The latest issue of RabelsZ has just been published online. It contains the following contributions:
Jaakko Husa: Merging International Law and Comparative Law – Balancing Between Normative and Non-Normative, Volume 85 (2021) / Issue 4, pp. 745-774 (30), https://doi.org/10.1628/rabelsz-2021-0045
The relationship between comparative law and public international law is paradoxical. These fields are in principle close to each other but remote in practice. The emergence of comparative international law has changed the situation as it invites comparative law scholars to enter into discussion on international law. This article provides a critical analysis on the possibilities for comparative law in the field of international law. It discusses and explains why a non-normative understanding of comparative international law works well together with the pluralist conception of comparative law, and why a normative understanding of comparative international law is incompatible with it. This article explains why comparative law scholars do not welcome the use of comparative law for international law purposes with open arms.
Malte Kramme: Mehr als ein Qualifikationsproblem: Zum Verhältnis von Verbrauchervertrags- und Geschäftsfähigkeitsstatut, Volume 85 (2021) / Issue 4, pp. 775-810 (36), https://doi.org/10.1628/rabelsz-2021-0046
More than a Problem of Characterization: The Relationship Between Consumer Contract Law and the Law of Capacity. – The EU regulations in the area of private international law largely exclude legal capacity. The law applicable to questions of capacity is determined by the applicable national conflict-of-law rules. This raises the question of the scope of the law of capacity and how it is to be distinguished from neighbouring fields of law. In particular, drawing this distinction vis-à-vis contract law presents difficulties in cases involving consumers. Both consumer law and the law of capacity place the protection of the weaker party in the foreground. Distinguishing the law of capacity from neighbouring fields of law is therefore more than a mere problem of characterization: it is a matter of not undermining the level of protection sought by the different fields of law in cross-border cases. In this paper, a proposal is made as to how the boundaries of the law of capacity can be determined in relation to contract law, taking into account this intended protection of the weaker party.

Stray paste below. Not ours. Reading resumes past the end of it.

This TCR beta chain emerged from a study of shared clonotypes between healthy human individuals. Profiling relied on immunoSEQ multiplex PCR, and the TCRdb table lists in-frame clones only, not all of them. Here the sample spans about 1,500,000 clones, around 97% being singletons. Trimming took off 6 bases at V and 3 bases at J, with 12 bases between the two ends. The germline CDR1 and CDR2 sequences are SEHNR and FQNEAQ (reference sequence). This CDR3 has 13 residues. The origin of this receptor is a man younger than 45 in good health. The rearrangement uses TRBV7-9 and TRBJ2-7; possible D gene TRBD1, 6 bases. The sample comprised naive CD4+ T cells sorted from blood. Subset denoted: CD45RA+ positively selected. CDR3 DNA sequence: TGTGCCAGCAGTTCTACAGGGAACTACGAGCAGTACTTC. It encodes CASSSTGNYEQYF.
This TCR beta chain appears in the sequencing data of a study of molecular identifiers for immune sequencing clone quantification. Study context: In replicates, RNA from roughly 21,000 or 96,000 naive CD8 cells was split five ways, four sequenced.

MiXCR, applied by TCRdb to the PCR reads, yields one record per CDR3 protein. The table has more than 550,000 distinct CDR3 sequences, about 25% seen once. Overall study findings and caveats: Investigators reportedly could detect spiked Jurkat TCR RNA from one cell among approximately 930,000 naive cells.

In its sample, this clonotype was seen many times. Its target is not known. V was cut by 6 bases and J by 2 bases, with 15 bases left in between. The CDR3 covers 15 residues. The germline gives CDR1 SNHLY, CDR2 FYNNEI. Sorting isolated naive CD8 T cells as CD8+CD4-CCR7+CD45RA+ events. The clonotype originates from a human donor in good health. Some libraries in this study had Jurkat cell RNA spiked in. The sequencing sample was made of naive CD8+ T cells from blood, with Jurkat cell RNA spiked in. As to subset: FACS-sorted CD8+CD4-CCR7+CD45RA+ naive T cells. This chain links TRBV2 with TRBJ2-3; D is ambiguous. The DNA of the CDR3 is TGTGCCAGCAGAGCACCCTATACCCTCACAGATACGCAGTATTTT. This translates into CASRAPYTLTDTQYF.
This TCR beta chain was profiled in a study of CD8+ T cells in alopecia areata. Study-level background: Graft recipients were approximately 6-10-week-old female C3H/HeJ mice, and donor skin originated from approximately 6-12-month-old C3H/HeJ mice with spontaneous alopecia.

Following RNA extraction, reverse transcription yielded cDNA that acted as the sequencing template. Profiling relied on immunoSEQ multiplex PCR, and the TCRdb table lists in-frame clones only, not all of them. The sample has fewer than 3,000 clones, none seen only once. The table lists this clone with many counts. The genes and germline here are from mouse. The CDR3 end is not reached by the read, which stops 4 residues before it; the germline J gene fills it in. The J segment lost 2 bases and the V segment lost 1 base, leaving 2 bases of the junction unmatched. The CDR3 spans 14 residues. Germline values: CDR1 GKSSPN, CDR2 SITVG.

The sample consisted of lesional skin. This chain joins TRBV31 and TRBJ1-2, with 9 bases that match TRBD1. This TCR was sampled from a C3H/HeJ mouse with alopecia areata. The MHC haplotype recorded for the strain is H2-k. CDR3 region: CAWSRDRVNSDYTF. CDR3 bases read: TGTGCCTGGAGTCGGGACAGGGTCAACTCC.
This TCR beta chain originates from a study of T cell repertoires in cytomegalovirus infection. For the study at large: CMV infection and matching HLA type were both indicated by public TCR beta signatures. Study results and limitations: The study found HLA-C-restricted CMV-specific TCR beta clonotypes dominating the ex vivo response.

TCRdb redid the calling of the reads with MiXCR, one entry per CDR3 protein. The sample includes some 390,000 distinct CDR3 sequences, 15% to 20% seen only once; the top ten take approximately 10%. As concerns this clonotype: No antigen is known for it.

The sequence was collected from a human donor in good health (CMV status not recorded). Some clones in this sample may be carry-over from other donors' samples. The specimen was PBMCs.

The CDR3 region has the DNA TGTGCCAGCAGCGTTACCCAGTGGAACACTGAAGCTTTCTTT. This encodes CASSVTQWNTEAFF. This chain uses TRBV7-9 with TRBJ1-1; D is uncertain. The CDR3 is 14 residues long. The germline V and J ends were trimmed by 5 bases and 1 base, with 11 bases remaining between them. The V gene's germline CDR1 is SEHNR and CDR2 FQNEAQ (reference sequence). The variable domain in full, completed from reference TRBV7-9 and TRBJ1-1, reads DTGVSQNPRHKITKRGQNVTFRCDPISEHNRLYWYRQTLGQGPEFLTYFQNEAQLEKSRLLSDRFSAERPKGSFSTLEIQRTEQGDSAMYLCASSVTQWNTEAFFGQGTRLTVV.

The Uruguayan General Law of Private International Law. – Uruguay has always been a center for private international law. The Montevideo Congress, held in 1888 and 1889 at Uruguay’s invitation – before the Hague Conference on Private International Law – was of instrumental significance for the development of private international law in Latin America. Uruguay has consistently played an active role in preparing the inter-American specialized conferences on private international law and in propagating bilateral PIL treaties. The new private international law legislation underway since the end of the last century does not break with tradition completely, but seeks to develop it further adapting it to present-day demands. Some major features of the reform bear emphasis: a comprehensive regulation of the general rules of private international law, refinements to the contours of international family law, a recasting of international contracts law based on party autonomy, and detailed rules on the exercise of jurisdiction by national courts in international disputes.
For a German translation of the Uruguayan General Law of Private International Law of 27 November 2020 by Samtleben, see: Volume 85 (2021) / Issue 4, pp. 907-925 (19), https://doi.org/10.1628/rabelsz-2021-0052
Issue 4/2021 also includes the following contributions originating in the Symposium “The Code of Capital”, held at the Max Planck Institute for Comparative and International Private Law in Hamburg on 11 May 2021:
- Ralf Michaels: Vorwort zum Symposium, Volume 85 (2021) / Issue 4, pp. 852-853 (2), https://doi.org/10.1628/rabelsz-2021-0048
- Hans-Bernd Schäfer: Nationalreichtum und private Armut durch Zivilrecht? – Eine Besprechung des Buchs »The Code of Capital« von Katharina Pistor, Volume 85 (2021) / Issue 4, pp. 854-875 (22), https://doi.org/10.1628/rabelsz-2021-0049
- Katharina Pistor: Recht und Ökonomie im Spannungsfeld verschiedener Schulen – Eine Replik auf Hans-Bernd Schäfers Buchbesprechung, Rabels Zeitschrift für ausländisches und internationales Privatrecht (RabelsZ), Volume 85 (2021) / Issue 4, pp. 876-889 (14), https://doi.org/10.1628/rabelsz-2021-0050
- Ralf Michaels: Der Code des Kapitals und seiner Portabilität – Anmerkungen zu Katharina Pistor, Rabels Zeitschrift für ausländisches und internationales Privatrecht (RabelsZ), Volume 85 (2021) / Issue 4, pp. 890-906 (17), https://doi.org/10.1628/rabelsz-2021-0051